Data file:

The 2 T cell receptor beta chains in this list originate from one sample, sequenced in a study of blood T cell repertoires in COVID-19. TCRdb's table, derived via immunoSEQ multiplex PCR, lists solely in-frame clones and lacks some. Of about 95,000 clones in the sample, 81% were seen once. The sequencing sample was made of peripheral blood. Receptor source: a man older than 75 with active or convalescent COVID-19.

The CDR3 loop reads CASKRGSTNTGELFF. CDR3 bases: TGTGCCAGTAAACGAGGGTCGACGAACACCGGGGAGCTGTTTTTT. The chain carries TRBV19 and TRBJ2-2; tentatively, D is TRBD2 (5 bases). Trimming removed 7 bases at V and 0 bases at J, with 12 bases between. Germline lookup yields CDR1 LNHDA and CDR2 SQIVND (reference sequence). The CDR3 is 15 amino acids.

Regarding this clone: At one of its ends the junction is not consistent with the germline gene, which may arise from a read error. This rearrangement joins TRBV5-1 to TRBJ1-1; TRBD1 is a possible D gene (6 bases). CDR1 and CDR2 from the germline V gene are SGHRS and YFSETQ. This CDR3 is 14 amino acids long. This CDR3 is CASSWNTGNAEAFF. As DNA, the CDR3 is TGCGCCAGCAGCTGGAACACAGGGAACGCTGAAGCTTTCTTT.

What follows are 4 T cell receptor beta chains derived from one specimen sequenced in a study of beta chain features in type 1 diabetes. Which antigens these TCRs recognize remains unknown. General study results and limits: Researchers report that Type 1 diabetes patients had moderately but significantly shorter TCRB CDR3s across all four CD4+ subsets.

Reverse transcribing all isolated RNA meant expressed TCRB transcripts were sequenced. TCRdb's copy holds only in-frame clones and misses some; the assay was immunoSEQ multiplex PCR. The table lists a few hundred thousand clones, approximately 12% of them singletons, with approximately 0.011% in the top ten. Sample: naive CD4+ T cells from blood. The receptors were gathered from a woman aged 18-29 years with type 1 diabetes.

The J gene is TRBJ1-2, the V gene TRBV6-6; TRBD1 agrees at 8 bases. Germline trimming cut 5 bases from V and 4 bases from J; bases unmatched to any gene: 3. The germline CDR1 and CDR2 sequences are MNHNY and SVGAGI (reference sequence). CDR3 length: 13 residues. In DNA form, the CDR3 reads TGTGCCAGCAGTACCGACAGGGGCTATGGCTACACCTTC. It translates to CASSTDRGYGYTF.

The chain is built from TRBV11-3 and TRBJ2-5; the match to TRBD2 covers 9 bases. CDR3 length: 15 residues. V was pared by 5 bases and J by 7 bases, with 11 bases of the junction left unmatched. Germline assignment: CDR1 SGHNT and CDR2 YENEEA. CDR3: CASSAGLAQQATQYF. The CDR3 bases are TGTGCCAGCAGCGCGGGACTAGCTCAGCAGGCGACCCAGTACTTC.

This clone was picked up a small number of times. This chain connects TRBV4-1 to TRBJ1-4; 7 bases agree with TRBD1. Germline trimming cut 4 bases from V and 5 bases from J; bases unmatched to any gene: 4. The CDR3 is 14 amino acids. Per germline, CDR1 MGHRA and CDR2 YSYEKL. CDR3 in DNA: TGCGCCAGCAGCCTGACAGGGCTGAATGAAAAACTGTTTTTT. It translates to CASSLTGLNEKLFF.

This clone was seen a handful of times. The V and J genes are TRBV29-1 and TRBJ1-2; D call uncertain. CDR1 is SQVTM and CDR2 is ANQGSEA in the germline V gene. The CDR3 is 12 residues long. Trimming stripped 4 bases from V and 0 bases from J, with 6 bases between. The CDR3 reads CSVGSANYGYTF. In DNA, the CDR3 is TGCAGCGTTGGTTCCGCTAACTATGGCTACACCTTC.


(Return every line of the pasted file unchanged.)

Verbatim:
The 2 T cell receptor beta chains in this list originate from one sample, sequenced in a study of blood T cell repertoires in COVID-19. TCRdb's table, derived via immunoSEQ multiplex PCR, lists solely in-frame clones and lacks some. Of about 95,000 clones in the sample, 81% were seen once. The sequencing sample was made of peripheral blood. Receptor source: a man older than 75 with active or convalescent COVID-19.

The CDR3 loop reads CASKRGSTNTGELFF. CDR3 bases: TGTGCCAGTAAACGAGGGTCGACGAACACCGGGGAGCTGTTTTTT. The chain carries TRBV19 and TRBJ2-2; tentatively, D is TRBD2 (5 bases). Trimming removed 7 bases at V and 0 bases at J, with 12 bases between. Germline lookup yields CDR1 LNHDA and CDR2 SQIVND (reference sequence). The CDR3 is 15 amino acids.

Regarding this clone: At one of its ends the junction is not consistent with the germline gene, which may arise from a read error. This rearrangement joins TRBV5-1 to TRBJ1-1; TRBD1 is a possible D gene (6 bases). CDR1 and CDR2 from the germline V gene are SGHRS and YFSETQ. This CDR3 is 14 amino acids long. This CDR3 is CASSWNTGNAEAFF. As DNA, the CDR3 is TGCGCCAGCAGCTGGAACACAGGGAACGCTGAAGCTTTCTTT.

What follows are 4 T cell receptor beta chains derived from one specimen sequenced in a study of beta chain features in type 1 diabetes. Which antigens these TCRs recognize remains unknown. General study results and limits: Researchers report that Type 1 diabetes patients had moderately but significantly shorter TCRB CDR3s across all four CD4+ subsets.

Reverse transcribing all isolated RNA meant expressed TCRB transcripts were sequenced. TCRdb's copy holds only in-frame clones and misses some; the assay was immunoSEQ multiplex PCR. The table lists a few hundred thousand clones, approximately 12% of them singletons, with approximately 0.011% in the top ten. Sample: naive CD4+ T cells from blood. The receptors were gathered from a woman aged 18-29 years with type 1 diabetes.

The J gene is TRBJ1-2, the V gene TRBV6-6; TRBD1 agrees at 8 bases. Germline trimming cut 5 bases from V and 4 bases from J; bases unmatched to any gene: 3. The germline CDR1 and CDR2 sequences are MNHNY and SVGAGI (reference sequence). CDR3 length: 13 residues. In DNA form, the CDR3 reads TGTGCCAGCAGTACCGACAGGGGCTATGGCTACACCTTC. It translates to CASSTDRGYGYTF.

The chain is built from TRBV11-3 and TRBJ2-5; the match to TRBD2 covers 9 bases. CDR3 length: 15 residues. V was pared by 5 bases and J by 7 bases, with 11 bases of the junction left unmatched. Germline assignment: CDR1 SGHNT and CDR2 YENEEA. CDR3: CASSAGLAQQATQYF. The CDR3 bases are TGTGCCAGCAGCGCGGGACTAGCTCAGCAGGCGACCCAGTACTTC.

This clone was picked up a small number of times. This chain connects TRBV4-1 to TRBJ1-4; 7 bases agree with TRBD1. Germline trimming cut 4 bases from V and 5 bases from J; bases unmatched to any gene: 4. The CDR3 is 14 amino acids. Per germline, CDR1 MGHRA and CDR2 YSYEKL. CDR3 in DNA: TGCGCCAGCAGCCTGACAGGGCTGAATGAAAAACTGTTTTTT. It translates to CASSLTGLNEKLFF.

This clone was seen a handful of times. The V and J genes are TRBV29-1 and TRBJ1-2; D call uncertain. CDR1 is SQVTM and CDR2 is ANQGSEA in the germline V gene. The CDR3 is 12 residues long. Trimming stripped 4 bases from V and 0 bases from J, with 6 bases between. The CDR3 reads CSVGSANYGYTF. In DNA, the CDR3 is TGCAGCGTTGGTTCCGCTAACTATGGCTACACCTTC.